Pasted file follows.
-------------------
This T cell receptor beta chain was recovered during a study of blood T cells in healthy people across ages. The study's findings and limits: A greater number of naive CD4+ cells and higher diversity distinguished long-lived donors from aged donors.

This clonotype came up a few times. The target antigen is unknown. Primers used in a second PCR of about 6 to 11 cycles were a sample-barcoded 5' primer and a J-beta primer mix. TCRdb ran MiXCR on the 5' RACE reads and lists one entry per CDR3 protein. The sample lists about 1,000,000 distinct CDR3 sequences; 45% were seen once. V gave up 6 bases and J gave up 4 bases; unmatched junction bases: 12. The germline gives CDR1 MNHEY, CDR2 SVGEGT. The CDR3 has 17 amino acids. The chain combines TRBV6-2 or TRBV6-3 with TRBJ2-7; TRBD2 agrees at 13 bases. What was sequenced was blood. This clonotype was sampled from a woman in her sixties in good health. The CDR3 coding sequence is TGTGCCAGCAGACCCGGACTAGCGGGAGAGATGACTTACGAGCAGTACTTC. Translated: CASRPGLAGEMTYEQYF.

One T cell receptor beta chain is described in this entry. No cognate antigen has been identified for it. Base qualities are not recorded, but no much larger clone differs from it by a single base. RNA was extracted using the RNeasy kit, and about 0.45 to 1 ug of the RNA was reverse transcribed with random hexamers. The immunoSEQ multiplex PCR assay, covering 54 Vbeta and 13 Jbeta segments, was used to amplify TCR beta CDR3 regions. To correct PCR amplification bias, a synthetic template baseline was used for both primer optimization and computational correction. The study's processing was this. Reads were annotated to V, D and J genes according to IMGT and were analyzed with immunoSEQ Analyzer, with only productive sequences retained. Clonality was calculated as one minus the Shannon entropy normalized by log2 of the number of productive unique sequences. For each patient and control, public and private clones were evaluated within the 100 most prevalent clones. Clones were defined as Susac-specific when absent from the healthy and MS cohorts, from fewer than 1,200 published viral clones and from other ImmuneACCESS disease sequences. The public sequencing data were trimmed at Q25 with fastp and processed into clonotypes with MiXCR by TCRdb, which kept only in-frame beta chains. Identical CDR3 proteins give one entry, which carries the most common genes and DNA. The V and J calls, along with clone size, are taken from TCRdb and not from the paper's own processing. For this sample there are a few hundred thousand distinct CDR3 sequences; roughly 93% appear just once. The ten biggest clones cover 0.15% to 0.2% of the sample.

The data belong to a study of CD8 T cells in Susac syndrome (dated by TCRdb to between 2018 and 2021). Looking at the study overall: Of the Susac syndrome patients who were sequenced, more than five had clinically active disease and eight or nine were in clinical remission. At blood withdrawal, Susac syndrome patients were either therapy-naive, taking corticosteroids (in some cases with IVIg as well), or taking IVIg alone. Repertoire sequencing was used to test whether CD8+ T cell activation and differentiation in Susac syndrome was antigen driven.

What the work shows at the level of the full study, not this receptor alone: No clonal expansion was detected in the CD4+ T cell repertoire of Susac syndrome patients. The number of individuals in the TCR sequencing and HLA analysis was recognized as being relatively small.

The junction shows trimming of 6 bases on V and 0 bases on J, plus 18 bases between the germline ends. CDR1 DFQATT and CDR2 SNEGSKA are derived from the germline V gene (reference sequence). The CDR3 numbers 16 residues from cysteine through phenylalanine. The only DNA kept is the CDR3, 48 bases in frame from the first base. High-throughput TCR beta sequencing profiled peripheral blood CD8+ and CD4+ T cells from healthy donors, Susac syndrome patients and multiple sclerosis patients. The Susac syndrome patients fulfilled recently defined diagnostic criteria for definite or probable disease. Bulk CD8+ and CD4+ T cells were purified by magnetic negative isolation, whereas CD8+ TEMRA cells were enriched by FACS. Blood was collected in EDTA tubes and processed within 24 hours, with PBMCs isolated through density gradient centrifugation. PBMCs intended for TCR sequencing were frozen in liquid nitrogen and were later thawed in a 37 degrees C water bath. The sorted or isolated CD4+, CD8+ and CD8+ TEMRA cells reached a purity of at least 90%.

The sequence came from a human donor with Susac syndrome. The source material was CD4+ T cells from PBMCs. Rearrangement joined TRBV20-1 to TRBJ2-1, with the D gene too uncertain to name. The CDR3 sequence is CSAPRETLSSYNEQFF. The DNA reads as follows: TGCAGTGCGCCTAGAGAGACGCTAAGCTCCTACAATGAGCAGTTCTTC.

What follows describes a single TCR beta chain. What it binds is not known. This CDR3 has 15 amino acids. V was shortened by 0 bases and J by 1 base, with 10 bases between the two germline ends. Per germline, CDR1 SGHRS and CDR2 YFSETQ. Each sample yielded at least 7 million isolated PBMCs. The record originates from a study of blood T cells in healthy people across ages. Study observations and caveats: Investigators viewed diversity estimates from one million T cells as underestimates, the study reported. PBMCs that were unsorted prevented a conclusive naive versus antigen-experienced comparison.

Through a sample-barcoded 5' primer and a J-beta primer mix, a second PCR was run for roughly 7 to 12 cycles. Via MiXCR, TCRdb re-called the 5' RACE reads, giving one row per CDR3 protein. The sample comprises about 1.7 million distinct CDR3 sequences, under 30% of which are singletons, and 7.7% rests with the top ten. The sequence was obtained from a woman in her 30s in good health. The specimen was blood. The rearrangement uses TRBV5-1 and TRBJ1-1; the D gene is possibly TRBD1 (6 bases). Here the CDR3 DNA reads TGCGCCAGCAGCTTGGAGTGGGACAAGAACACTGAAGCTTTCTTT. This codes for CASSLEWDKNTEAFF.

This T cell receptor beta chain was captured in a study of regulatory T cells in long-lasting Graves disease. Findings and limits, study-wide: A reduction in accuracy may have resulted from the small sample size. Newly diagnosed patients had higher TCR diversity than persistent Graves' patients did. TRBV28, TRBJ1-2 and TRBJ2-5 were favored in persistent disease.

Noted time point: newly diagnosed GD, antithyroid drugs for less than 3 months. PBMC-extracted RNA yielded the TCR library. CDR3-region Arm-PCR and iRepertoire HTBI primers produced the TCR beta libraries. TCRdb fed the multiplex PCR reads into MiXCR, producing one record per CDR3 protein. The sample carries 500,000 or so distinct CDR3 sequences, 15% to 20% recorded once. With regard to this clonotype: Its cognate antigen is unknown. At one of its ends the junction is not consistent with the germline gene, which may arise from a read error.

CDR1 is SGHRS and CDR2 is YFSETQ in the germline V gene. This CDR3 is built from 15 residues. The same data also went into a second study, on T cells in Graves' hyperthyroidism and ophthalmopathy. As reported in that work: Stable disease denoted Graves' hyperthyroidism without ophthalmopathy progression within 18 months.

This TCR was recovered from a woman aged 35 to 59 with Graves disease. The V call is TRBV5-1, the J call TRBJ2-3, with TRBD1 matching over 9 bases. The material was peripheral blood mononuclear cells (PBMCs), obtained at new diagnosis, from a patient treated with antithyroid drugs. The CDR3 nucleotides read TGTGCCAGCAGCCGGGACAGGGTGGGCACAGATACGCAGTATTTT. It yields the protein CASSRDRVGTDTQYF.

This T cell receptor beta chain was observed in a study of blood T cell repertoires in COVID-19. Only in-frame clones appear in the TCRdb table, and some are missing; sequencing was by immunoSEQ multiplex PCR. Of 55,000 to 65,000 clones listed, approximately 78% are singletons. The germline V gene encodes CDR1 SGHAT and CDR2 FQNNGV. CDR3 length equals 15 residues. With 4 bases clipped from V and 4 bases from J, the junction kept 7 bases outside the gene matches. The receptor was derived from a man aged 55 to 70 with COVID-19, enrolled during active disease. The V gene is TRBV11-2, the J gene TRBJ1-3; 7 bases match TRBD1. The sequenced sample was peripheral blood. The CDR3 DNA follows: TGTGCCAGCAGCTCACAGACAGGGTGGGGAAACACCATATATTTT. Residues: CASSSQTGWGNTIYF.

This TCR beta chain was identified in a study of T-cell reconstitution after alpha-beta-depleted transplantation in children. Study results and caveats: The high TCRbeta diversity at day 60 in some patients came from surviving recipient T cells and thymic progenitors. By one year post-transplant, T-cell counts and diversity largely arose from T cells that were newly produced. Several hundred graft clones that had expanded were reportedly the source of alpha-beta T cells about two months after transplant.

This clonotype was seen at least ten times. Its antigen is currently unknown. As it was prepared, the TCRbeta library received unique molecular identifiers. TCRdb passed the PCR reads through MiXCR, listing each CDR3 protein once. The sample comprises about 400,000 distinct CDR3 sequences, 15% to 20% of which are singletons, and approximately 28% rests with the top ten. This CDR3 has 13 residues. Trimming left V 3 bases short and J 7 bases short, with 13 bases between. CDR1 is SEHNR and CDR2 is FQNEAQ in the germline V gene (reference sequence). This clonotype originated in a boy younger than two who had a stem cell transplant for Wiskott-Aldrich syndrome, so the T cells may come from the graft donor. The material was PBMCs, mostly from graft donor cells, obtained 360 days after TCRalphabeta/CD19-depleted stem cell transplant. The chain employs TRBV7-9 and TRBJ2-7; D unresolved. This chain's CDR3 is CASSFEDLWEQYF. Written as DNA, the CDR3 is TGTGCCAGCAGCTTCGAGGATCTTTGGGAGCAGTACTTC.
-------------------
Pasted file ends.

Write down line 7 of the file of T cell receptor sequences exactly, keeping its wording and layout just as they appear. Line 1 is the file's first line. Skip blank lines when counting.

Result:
The sequence came from a human donor with Susac syndrome. The source material was CD4+ T cells from PBMCs. Rearrangement joined TRBV20-1 to TRBJ2-1, with the D gene too uncertain to name. The CDR3 sequence is CSAPRETLSSYNEQFF. The DNA reads as follows: TGCAGTGCGCCTAGAGAGACGCTAAGCTCCTACAATGAGCAGTTCTTC.